So as time went along that afternoon, we propped our little brother up on the windowsill in the dining room so he could see over the bushes and all the way down to the end of the street where our parent’s car would turn. And when it did, he hollered and hopped down . . . we had about 45 seconds to scatter.

As soon as they walked in the front door, our mother hollered out, “Did you boys watch TV?” We came into the living room and said, “No.” She walked over and felt the back of the TV – it was so hot back there you could’ve fried an egg.

And my brother’s got what they deserved. Hey, I had spent the afternoon memorizing scripture . . . on my knees . . . they didn’t believe me either.

There is a healthy respect when you realize there is a coming accountability.

  • Solomon wrote, Blessed is the man who always fears the Lord (Proverbs 28:14).
  • The writer of Hebrews said that holy fear, Noah built an ark (Hebrews 11:7).
  • Hebrews 12 tells us that the sight of God was so frightful and awesome that Moses was full of fear and trembling (Hebrews 12:21).

When the church was birthed and the Spirit of God displayed His power through signs and wonders, we’re told that they were in awe (Acts 2:43); same word Peter uses here in this text, translated fear.

One Puritan author wrote that Peter was describing a holy fear of offending God; born out of love and joy, the believer is all the more reluctant to displease God.ix

And listen, the child of God who gains the most in life is the one who lives with the sense of accountability now . . . now – not just later.

Holy fear is the attitude of someone who is always aware they are in the presence of God.x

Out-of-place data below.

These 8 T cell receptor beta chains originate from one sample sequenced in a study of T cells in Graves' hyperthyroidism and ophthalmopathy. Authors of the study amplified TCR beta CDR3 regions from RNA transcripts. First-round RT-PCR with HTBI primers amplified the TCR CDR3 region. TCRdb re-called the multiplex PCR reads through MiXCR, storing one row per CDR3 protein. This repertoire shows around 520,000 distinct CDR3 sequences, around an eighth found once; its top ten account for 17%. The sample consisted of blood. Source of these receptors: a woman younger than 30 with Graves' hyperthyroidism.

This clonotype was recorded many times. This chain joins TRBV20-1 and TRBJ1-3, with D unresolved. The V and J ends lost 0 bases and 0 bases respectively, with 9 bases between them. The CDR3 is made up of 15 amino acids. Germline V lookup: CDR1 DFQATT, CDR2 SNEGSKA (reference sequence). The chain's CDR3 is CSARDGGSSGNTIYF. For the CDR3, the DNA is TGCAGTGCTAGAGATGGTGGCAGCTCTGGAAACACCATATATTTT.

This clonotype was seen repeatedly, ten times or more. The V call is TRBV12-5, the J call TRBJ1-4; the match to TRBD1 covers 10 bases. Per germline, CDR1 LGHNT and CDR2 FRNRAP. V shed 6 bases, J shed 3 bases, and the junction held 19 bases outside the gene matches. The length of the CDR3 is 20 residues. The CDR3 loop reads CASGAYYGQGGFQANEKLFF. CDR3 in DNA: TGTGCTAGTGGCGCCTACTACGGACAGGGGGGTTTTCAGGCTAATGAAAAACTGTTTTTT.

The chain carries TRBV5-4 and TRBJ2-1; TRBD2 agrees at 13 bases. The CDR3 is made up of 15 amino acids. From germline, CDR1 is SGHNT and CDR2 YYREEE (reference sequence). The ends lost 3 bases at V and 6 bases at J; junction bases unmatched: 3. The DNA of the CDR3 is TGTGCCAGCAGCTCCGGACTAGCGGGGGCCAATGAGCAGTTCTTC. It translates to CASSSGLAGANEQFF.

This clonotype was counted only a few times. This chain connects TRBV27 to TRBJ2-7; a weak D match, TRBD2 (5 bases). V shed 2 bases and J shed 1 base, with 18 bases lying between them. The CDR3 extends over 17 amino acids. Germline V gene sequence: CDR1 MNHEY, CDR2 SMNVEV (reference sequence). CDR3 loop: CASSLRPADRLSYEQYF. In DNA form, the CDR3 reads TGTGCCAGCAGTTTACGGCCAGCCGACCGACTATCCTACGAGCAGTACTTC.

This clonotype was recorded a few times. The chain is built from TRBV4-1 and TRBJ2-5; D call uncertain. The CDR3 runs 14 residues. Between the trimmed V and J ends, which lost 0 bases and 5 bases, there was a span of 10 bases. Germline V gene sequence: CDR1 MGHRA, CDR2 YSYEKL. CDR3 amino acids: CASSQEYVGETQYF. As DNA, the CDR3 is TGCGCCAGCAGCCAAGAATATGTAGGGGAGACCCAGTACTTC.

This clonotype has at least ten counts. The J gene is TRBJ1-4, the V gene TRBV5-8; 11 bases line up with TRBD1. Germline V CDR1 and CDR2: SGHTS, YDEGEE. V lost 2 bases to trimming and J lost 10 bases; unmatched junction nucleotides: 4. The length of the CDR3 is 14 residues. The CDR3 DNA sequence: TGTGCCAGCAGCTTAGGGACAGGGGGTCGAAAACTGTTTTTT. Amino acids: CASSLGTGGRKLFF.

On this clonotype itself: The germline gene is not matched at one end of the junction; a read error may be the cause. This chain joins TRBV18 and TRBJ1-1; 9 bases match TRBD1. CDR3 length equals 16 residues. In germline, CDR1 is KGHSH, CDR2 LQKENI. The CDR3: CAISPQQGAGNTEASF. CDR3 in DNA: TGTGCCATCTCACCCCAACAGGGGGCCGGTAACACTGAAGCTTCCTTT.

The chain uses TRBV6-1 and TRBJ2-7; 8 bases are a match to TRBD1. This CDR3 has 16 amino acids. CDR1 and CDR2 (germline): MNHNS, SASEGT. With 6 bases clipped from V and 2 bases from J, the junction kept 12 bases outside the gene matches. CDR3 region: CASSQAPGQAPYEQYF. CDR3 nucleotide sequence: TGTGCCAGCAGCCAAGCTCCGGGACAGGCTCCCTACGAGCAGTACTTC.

It isn’t just that Mom and Dad are coming around the corner. It isn’t just that Jesus might come back at any moment, so watch out!

Fear in the mind of Peter is that reverential submission to the Lord’s word and will in the anticipation of having our lives reviewed – now . . . and then on that day, not to discover sin, but to deliver rewards for each child of God, for every thought and prayer and plan and act of submission and obedience and reverence – those who lived with a sense of holy fear.

So . . . there you are one day, beloved, at the Bema Seat of God – you will not be able to stop the tears until He wipes them away – and I can’t be sure, but that’s when I think He will; for you will be more aware than ever of how you should have and could have served Him.

But you will not be able to hold back your joyful praise either – for whatever you did in obedience and humility and submission and reverence for the sake of God’s pleasure and glory will be seen by you as so clearly the result of His grace and His presence and His Spirit and His power in your heart and through your life.

So that when He rewards you with that laurel wreath, what will you do? We’re told in Revelation chapter 4 – that you and I will bow and place that wreath at our Savior’s feet, saying with all the redeemed hosts of heaven, “Thou art worthy, O Lord, to receive glory and honor and power; for You created all things.

As if to say, “And you created us – and anything good in and through us – you created that as well.”

So to You belong all power and honor and glory – both now and forever, Amen.

  1. Adapted from Charles R. Swindoll, The Tale of the Tardy Oxcart (Word Publishing, 1998), p. 268
  2. Guy N. Woods, New Testament Commentaries: I & II Peter (Gospel Advocate, 1991), p. 42
  3. Adapted from D. Edmond Hiebert, 1 Peter (BMH Books, 1984), p. 98
  4. W.E. Vine, Vines Expository Dictionary of Old & New Testament Words (Nelson, 1997), p. 612
  5. Duane F. Watson & Terrance Callan, Paideia Commentaries on the New Testament: First and Second Peter (Baker, 2012), p. 34
  6. Woods, p. 43
  7. Roy L. Laurin, First Corinthians: Where Life Matures (Kregel, 1987), p. 79
  8. Daniel M. Doriani, 1 Peter (P & R Publishing, 2014), p. 47
  9. Robert Leighton & Griffith Thomas, 1, 2 Peter (Crossway Books, 1999), p. 59
  10. William Barclay, The Letters of James and Peter (Westminster, 1976), p. 188